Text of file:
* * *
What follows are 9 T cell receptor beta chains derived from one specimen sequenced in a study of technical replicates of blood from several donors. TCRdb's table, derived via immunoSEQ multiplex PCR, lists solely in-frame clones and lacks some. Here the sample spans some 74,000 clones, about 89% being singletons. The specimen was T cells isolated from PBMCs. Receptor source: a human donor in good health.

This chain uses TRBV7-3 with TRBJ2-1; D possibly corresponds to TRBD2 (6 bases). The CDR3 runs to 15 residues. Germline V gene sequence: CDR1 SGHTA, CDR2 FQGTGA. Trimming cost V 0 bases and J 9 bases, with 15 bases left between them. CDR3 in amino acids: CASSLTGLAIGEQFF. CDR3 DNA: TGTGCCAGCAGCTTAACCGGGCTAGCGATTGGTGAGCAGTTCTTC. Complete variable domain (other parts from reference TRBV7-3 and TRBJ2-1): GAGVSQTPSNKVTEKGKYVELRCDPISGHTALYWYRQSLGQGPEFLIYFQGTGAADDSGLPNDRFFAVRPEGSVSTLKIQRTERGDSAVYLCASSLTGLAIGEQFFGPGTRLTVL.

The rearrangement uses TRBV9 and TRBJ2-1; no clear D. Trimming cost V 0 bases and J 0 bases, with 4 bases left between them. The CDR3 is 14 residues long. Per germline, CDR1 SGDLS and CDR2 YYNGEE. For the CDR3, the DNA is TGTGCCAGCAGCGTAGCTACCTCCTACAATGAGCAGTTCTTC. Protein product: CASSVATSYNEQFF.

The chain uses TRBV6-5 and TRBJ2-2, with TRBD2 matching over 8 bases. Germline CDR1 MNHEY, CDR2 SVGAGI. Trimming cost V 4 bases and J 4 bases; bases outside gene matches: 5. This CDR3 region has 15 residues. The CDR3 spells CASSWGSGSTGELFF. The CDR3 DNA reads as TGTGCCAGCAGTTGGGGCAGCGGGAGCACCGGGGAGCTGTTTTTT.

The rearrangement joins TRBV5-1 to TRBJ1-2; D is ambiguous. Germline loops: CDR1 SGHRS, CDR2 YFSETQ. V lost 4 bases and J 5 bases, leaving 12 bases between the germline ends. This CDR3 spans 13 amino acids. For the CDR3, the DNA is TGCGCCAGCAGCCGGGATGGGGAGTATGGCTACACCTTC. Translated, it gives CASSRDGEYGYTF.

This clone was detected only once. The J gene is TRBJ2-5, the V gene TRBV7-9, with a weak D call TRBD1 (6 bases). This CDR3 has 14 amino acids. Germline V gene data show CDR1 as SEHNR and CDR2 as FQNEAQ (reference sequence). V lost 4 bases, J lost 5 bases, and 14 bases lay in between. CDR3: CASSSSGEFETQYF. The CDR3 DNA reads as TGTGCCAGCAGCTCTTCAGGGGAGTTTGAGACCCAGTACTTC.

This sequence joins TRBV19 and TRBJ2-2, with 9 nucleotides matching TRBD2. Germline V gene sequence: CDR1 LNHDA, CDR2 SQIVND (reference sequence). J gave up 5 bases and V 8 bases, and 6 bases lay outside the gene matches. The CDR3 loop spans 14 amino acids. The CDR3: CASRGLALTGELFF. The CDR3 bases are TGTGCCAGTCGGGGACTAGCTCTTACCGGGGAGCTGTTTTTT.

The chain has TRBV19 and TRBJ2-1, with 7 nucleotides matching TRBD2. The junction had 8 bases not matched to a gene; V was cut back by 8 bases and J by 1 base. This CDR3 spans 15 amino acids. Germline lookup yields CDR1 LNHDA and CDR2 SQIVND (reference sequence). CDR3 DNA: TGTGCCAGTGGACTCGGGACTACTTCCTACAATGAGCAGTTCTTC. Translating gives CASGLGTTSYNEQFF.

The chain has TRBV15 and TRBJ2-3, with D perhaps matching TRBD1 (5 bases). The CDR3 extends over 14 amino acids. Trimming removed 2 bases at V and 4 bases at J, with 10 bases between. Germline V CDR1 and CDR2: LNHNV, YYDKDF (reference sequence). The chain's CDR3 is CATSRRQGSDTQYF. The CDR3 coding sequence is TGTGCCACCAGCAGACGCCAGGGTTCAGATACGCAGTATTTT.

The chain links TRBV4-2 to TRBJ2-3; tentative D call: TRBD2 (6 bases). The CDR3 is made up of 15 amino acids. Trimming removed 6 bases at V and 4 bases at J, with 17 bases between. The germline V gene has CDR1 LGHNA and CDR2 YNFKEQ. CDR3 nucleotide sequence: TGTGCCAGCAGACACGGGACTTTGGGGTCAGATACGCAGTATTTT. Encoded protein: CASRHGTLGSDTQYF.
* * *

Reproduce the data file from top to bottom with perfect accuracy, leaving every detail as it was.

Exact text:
What follows are 9 T cell receptor beta chains derived from one specimen sequenced in a study of technical replicates of blood from several donors. TCRdb's table, derived via immunoSEQ multiplex PCR, lists solely in-frame clones and lacks some. Here the sample spans some 74,000 clones, about 89% being singletons. The specimen was T cells isolated from PBMCs. Receptor source: a human donor in good health.

This chain uses TRBV7-3 with TRBJ2-1; D possibly corresponds to TRBD2 (6 bases). The CDR3 runs to 15 residues. Germline V gene sequence: CDR1 SGHTA, CDR2 FQGTGA. Trimming cost V 0 bases and J 9 bases, with 15 bases left between them. CDR3 in amino acids: CASSLTGLAIGEQFF. CDR3 DNA: TGTGCCAGCAGCTTAACCGGGCTAGCGATTGGTGAGCAGTTCTTC. Complete variable domain (other parts from reference TRBV7-3 and TRBJ2-1): GAGVSQTPSNKVTEKGKYVELRCDPISGHTALYWYRQSLGQGPEFLIYFQGTGAADDSGLPNDRFFAVRPEGSVSTLKIQRTERGDSAVYLCASSLTGLAIGEQFFGPGTRLTVL.

The rearrangement uses TRBV9 and TRBJ2-1; no clear D. Trimming cost V 0 bases and J 0 bases, with 4 bases left between them. The CDR3 is 14 residues long. Per germline, CDR1 SGDLS and CDR2 YYNGEE. For the CDR3, the DNA is TGTGCCAGCAGCGTAGCTACCTCCTACAATGAGCAGTTCTTC. Protein product: CASSVATSYNEQFF.

The chain uses TRBV6-5 and TRBJ2-2, with TRBD2 matching over 8 bases. Germline CDR1 MNHEY, CDR2 SVGAGI. Trimming cost V 4 bases and J 4 bases; bases outside gene matches: 5. This CDR3 region has 15 residues. The CDR3 spells CASSWGSGSTGELFF. The CDR3 DNA reads as TGTGCCAGCAGTTGGGGCAGCGGGAGCACCGGGGAGCTGTTTTTT.

The rearrangement joins TRBV5-1 to TRBJ1-2; D is ambiguous. Germline loops: CDR1 SGHRS, CDR2 YFSETQ. V lost 4 bases and J 5 bases, leaving 12 bases between the germline ends. This CDR3 spans 13 amino acids. For the CDR3, the DNA is TGCGCCAGCAGCCGGGATGGGGAGTATGGCTACACCTTC. Translated, it gives CASSRDGEYGYTF.

This clone was detected only once. The J gene is TRBJ2-5, the V gene TRBV7-9, with a weak D call TRBD1 (6 bases). This CDR3 has 14 amino acids. Germline V gene data show CDR1 as SEHNR and CDR2 as FQNEAQ (reference sequence). V lost 4 bases, J lost 5 bases, and 14 bases lay in between. CDR3: CASSSSGEFETQYF. The CDR3 DNA reads as TGTGCCAGCAGCTCTTCAGGGGAGTTTGAGACCCAGTACTTC.

This sequence joins TRBV19 and TRBJ2-2, with 9 nucleotides matching TRBD2. Germline V gene sequence: CDR1 LNHDA, CDR2 SQIVND (reference sequence). J gave up 5 bases and V 8 bases, and 6 bases lay outside the gene matches. The CDR3 loop spans 14 amino acids. The CDR3: CASRGLALTGELFF. The CDR3 bases are TGTGCCAGTCGGGGACTAGCTCTTACCGGGGAGCTGTTTTTT.

The chain has TRBV19 and TRBJ2-1, with 7 nucleotides matching TRBD2. The junction had 8 bases not matched to a gene; V was cut back by 8 bases and J by 1 base. This CDR3 spans 15 amino acids. Germline lookup yields CDR1 LNHDA and CDR2 SQIVND (reference sequence). CDR3 DNA: TGTGCCAGTGGACTCGGGACTACTTCCTACAATGAGCAGTTCTTC. Translating gives CASGLGTTSYNEQFF.

The chain has TRBV15 and TRBJ2-3, with D perhaps matching TRBD1 (5 bases). The CDR3 extends over 14 amino acids. Trimming removed 2 bases at V and 4 bases at J, with 10 bases between. Germline V CDR1 and CDR2: LNHNV, YYDKDF (reference sequence). The chain's CDR3 is CATSRRQGSDTQYF. The CDR3 coding sequence is TGTGCCACCAGCAGACGCCAGGGTTCAGATACGCAGTATTTT.

The chain links TRBV4-2 to TRBJ2-3; tentative D call: TRBD2 (6 bases). The CDR3 is made up of 15 amino acids. Trimming removed 6 bases at V and 4 bases at J, with 17 bases between. The germline V gene has CDR1 LGHNA and CDR2 YNFKEQ. CDR3 nucleotide sequence: TGTGCCAGCAGACACGGGACTTTGGGGTCAGATACGCAGTATTTT. Encoded protein: CASRHGTLGSDTQYF.